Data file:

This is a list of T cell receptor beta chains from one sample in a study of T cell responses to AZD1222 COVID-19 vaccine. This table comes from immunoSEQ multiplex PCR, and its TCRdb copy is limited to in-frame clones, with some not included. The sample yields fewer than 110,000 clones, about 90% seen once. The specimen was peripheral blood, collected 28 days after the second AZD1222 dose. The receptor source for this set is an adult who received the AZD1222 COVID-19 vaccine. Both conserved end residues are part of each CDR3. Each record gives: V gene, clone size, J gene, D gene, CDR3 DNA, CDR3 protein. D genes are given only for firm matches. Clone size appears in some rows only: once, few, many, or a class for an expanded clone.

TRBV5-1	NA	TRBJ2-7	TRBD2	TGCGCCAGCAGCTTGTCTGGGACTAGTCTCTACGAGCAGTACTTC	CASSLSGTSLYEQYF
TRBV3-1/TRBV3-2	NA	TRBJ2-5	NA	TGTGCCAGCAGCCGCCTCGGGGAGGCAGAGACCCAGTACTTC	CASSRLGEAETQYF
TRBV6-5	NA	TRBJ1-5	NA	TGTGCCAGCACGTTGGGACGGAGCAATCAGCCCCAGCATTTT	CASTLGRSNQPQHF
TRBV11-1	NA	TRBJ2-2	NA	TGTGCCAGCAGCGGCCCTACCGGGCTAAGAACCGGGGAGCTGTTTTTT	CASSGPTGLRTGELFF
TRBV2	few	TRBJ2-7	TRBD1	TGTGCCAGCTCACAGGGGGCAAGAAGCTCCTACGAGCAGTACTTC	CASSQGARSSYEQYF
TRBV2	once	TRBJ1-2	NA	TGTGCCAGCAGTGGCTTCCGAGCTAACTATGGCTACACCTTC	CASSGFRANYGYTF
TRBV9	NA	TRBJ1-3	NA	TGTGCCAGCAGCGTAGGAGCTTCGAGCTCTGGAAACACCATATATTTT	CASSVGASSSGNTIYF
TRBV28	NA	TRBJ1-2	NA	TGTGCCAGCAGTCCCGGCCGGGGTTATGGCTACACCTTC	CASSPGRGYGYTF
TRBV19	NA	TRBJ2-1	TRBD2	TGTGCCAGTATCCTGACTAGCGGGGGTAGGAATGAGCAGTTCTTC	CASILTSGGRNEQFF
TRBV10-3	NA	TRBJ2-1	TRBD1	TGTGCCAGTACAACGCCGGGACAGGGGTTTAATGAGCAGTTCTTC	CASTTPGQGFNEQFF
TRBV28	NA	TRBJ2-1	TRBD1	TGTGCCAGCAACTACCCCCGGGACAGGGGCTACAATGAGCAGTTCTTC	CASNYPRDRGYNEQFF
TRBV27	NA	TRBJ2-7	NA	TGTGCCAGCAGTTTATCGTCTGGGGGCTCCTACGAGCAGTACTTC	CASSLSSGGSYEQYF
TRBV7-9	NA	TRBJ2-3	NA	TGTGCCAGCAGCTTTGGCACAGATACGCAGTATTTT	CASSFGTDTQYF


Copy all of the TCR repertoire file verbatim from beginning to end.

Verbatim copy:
This is a list of T cell receptor beta chains from one sample in a study of T cell responses to AZD1222 COVID-19 vaccine. This table comes from immunoSEQ multiplex PCR, and its TCRdb copy is limited to in-frame clones, with some not included. The sample yields fewer than 110,000 clones, about 90% seen once. The specimen was peripheral blood, collected 28 days after the second AZD1222 dose. The receptor source for this set is an adult who received the AZD1222 COVID-19 vaccine. Both conserved end residues are part of each CDR3. Each record gives: V gene, clone size, J gene, D gene, CDR3 DNA, CDR3 protein. D genes are given only for firm matches. Clone size appears in some rows only: once, few, many, or a class for an expanded clone.

TRBV5-1	NA	TRBJ2-7	TRBD2	TGCGCCAGCAGCTTGTCTGGGACTAGTCTCTACGAGCAGTACTTC	CASSLSGTSLYEQYF
TRBV3-1/TRBV3-2	NA	TRBJ2-5	NA	TGTGCCAGCAGCCGCCTCGGGGAGGCAGAGACCCAGTACTTC	CASSRLGEAETQYF
TRBV6-5	NA	TRBJ1-5	NA	TGTGCCAGCACGTTGGGACGGAGCAATCAGCCCCAGCATTTT	CASTLGRSNQPQHF
TRBV11-1	NA	TRBJ2-2	NA	TGTGCCAGCAGCGGCCCTACCGGGCTAAGAACCGGGGAGCTGTTTTTT	CASSGPTGLRTGELFF
TRBV2	few	TRBJ2-7	TRBD1	TGTGCCAGCTCACAGGGGGCAAGAAGCTCCTACGAGCAGTACTTC	CASSQGARSSYEQYF
TRBV2	once	TRBJ1-2	NA	TGTGCCAGCAGTGGCTTCCGAGCTAACTATGGCTACACCTTC	CASSGFRANYGYTF
TRBV9	NA	TRBJ1-3	NA	TGTGCCAGCAGCGTAGGAGCTTCGAGCTCTGGAAACACCATATATTTT	CASSVGASSSGNTIYF
TRBV28	NA	TRBJ1-2	NA	TGTGCCAGCAGTCCCGGCCGGGGTTATGGCTACACCTTC	CASSPGRGYGYTF
TRBV19	NA	TRBJ2-1	TRBD2	TGTGCCAGTATCCTGACTAGCGGGGGTAGGAATGAGCAGTTCTTC	CASILTSGGRNEQFF
TRBV10-3	NA	TRBJ2-1	TRBD1	TGTGCCAGTACAACGCCGGGACAGGGGTTTAATGAGCAGTTCTTC	CASTTPGQGFNEQFF
TRBV28	NA	TRBJ2-1	TRBD1	TGTGCCAGCAACTACCCCCGGGACAGGGGCTACAATGAGCAGTTCTTC	CASNYPRDRGYNEQFF
TRBV27	NA	TRBJ2-7	NA	TGTGCCAGCAGTTTATCGTCTGGGGGCTCCTACGAGCAGTACTTC	CASSLSSGGSYEQYF
TRBV7-9	NA	TRBJ2-3	NA	TGTGCCAGCAGCTTTGGCACAGATACGCAGTATTTT	CASSFGTDTQYF